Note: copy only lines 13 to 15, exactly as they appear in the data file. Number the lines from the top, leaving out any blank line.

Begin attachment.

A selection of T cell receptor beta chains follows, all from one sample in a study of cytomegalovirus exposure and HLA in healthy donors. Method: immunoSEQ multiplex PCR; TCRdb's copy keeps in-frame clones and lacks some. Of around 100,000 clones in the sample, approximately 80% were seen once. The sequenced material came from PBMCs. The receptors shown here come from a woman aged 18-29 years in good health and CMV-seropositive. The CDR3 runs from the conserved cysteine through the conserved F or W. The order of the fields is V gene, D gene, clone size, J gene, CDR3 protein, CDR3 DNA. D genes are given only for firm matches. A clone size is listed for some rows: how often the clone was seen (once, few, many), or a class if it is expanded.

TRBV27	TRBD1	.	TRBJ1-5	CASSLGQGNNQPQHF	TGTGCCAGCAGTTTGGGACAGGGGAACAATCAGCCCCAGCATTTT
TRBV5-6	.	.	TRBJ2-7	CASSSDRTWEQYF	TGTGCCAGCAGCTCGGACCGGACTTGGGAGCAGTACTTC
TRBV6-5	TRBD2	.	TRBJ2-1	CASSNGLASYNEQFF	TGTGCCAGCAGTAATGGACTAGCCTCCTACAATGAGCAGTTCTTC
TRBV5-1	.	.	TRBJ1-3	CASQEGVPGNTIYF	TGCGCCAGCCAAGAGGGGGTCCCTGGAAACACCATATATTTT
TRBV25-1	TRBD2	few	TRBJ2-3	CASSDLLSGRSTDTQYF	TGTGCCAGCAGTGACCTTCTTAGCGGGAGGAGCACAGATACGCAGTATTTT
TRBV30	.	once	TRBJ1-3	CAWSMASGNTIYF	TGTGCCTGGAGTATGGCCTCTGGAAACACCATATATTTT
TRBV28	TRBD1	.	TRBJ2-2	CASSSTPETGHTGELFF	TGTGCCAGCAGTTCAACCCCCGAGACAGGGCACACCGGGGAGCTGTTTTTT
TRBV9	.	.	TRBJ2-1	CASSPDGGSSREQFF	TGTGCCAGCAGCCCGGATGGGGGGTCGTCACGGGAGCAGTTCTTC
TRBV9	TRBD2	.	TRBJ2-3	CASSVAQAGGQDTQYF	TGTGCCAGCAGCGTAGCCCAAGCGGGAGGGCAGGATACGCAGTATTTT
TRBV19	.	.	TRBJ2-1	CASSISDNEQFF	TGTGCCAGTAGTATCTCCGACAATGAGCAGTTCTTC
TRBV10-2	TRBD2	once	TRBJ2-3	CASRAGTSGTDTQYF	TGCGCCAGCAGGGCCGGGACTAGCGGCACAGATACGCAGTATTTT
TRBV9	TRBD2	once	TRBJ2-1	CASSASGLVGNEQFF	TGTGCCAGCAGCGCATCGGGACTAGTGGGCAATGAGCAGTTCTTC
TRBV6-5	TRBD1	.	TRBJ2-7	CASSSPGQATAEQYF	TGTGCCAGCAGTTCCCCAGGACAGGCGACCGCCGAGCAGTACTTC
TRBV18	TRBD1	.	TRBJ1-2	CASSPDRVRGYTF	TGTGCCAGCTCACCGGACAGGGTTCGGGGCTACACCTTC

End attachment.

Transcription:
TRBV9	TRBD2	once	TRBJ2-1	CASSASGLVGNEQFF	TGTGCCAGCAGCGCATCGGGACTAGTGGGCAATGAGCAGTTCTTC
TRBV6-5	TRBD1	.	TRBJ2-7	CASSSPGQATAEQYF	TGTGCCAGCAGTTCCCCAGGACAGGCGACCGCCGAGCAGTACTTC
TRBV18	TRBD1	.	TRBJ1-2	CASSPDRVRGYTF	TGTGCCAGCTCACCGGACAGGGTTCGGGGCTACACCTTC